NBC made the mistaken decision to cancel this series after its second season due to insufficient viewership within Madison Avenue’s 18-49 age range, even though it drew more viewers than anticipated, even close to surpassing Smash in viewership numbers and close in comparison with Law & Order: SVU in audience size! There should be legislation against such misguided policies.
Harry’s Law was created by Emmy Award-winning writer and producer David Kelley (Boston Legal) and stars Academy Award Winner Kathy Bates as its title character. The series centers around a tough-talking patent attorney who takes cases that no one else wants but finds that sometimes things do happen for a reason; eventually, her world collides with that of a kind college student, former gang member, and an impressive lawyer, all who leave their firms to join forces at her rundown shoe store and form an unlikely team.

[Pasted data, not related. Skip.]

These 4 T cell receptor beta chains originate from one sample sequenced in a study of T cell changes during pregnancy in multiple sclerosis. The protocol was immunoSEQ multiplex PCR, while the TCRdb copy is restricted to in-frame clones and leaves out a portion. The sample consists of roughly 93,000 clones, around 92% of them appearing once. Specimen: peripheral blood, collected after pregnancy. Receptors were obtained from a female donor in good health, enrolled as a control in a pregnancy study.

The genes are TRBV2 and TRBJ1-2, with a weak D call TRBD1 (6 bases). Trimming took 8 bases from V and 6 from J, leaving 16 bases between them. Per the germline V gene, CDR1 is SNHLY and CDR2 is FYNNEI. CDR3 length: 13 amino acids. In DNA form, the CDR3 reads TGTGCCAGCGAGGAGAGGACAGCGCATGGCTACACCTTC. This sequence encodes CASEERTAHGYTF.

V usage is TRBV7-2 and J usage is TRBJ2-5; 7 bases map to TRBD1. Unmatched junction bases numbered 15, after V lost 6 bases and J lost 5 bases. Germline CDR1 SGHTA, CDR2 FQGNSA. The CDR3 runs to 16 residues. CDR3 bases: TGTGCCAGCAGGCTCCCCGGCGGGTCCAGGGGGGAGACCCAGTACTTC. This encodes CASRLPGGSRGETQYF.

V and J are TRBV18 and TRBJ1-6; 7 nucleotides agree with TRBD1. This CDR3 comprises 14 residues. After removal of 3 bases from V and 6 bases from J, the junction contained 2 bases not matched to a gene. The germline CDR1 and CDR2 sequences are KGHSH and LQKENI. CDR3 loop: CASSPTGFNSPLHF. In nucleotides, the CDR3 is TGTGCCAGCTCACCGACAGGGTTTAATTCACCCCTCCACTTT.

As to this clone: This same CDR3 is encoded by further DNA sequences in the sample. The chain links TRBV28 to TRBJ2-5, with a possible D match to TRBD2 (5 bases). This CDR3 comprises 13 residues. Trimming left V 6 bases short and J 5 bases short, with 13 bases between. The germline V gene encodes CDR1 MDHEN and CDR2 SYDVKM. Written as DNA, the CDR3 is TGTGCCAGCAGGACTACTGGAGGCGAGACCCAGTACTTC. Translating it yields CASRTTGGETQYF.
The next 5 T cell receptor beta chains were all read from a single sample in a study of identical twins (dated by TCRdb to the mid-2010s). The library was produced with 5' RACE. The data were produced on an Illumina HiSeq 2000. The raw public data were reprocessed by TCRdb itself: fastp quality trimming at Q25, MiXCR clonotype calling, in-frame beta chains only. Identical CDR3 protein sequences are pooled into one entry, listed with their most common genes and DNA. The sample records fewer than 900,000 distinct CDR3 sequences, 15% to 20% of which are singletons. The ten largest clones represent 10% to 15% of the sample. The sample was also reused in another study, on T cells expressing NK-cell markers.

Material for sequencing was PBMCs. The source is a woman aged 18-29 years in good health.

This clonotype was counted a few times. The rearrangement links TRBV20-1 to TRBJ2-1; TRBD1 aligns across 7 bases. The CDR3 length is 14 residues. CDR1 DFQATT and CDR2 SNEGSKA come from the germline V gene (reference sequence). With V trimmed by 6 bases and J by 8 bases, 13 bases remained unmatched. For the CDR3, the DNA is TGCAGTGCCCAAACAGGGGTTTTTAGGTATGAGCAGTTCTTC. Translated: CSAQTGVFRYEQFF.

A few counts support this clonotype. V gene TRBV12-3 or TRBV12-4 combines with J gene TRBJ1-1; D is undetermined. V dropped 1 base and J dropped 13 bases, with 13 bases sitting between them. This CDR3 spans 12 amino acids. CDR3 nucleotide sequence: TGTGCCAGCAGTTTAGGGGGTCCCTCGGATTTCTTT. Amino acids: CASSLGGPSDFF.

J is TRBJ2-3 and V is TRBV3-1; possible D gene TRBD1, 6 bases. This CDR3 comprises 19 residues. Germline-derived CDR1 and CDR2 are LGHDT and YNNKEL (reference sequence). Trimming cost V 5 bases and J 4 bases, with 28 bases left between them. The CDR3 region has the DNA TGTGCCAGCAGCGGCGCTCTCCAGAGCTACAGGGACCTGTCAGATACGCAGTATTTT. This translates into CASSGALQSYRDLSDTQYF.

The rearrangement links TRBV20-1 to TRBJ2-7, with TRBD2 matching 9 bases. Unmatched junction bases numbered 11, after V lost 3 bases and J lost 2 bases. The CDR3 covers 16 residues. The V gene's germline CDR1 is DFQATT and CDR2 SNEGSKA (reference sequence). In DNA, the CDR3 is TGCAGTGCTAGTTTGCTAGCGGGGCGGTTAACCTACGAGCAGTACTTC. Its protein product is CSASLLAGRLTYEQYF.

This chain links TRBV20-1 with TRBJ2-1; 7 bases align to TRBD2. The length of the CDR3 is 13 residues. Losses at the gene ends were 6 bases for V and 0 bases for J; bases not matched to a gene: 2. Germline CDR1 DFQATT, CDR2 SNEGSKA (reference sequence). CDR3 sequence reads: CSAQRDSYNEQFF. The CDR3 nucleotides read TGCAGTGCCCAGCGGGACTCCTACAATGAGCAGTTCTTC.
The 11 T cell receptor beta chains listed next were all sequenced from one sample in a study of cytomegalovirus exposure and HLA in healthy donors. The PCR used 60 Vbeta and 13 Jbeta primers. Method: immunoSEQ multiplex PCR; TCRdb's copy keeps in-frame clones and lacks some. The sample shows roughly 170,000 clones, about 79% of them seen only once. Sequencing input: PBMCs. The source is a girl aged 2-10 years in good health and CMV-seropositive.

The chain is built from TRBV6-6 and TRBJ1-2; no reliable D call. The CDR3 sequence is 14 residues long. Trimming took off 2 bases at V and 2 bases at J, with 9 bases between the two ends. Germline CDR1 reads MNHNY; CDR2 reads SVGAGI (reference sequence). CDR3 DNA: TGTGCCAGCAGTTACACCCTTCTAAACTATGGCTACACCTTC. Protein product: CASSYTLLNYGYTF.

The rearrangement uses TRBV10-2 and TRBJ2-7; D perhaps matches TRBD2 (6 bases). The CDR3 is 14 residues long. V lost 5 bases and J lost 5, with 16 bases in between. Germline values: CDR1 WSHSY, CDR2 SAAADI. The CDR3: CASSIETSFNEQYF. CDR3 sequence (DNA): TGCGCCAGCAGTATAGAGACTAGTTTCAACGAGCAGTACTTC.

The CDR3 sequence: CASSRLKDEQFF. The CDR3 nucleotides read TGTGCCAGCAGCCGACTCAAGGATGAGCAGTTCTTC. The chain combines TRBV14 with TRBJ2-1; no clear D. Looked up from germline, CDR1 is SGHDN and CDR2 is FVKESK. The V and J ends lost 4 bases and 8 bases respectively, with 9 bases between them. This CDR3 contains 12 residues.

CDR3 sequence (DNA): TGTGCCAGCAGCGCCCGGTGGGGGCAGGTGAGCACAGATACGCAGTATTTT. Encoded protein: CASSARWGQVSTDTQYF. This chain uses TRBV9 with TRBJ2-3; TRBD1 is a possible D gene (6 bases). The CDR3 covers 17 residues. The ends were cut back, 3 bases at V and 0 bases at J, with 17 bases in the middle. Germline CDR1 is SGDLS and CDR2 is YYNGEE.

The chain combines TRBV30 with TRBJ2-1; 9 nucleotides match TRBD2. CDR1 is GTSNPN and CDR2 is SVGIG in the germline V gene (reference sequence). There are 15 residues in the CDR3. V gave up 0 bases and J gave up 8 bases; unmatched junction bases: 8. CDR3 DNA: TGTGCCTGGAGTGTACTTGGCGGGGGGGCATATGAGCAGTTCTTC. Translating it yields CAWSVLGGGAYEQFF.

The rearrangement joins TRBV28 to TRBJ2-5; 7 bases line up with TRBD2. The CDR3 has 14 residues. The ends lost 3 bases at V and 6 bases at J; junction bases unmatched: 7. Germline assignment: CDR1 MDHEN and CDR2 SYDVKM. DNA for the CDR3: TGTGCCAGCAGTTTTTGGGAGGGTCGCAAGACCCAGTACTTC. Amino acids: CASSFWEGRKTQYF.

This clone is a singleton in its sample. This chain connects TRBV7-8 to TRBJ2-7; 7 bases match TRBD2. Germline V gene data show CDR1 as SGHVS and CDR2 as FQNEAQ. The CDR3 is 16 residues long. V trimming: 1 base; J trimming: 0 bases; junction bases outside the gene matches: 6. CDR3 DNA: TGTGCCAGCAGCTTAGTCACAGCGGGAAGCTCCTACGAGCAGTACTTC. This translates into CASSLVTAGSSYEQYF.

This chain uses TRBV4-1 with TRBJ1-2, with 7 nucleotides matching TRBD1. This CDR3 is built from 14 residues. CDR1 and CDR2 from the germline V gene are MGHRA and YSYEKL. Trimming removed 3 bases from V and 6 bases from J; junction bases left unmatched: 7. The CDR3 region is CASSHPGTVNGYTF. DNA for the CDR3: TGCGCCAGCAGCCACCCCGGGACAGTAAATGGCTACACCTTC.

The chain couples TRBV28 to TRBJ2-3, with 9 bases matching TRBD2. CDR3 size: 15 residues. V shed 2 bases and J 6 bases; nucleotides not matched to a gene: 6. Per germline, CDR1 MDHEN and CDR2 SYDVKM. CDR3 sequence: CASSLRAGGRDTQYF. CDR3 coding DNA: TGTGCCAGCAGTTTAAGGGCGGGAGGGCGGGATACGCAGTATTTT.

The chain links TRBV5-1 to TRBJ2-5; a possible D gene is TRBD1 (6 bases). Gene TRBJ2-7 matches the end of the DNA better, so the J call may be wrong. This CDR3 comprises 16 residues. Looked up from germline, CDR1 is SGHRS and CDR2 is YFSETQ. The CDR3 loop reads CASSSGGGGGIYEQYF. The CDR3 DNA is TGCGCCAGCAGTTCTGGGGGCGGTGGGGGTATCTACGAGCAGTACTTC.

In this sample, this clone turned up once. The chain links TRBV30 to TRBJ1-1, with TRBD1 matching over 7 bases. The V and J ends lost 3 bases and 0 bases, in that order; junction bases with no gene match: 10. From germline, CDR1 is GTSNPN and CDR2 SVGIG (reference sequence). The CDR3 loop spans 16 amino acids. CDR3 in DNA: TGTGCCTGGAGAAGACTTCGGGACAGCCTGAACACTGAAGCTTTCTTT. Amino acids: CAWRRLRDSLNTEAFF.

Harry’s Law features an ensemble cast that spans both veterans of legal drama and comedy genres and some new talent, with several stand-out figures highlighted below.
Brittany Snow as Jenna Backstrom (seasons 1 & 2): Jenna is Harry’s assistant and paralegal who also runs the shoe store; she loves pretty shoes and fashion, often wandering into supply closets when upset. Jenna can experience sudden mood changes triggered by anything.
Matt Servitto as Judge Lucas Kirkland: An overbearing judge who oversees many of Harry’s cases but disapproves of her various courtroom antics. Christian Clemenson as Sam Berman: An attorney from Harry’s former firm with whom she clashes, especially regarding attempts by this shady character to steal clients from her.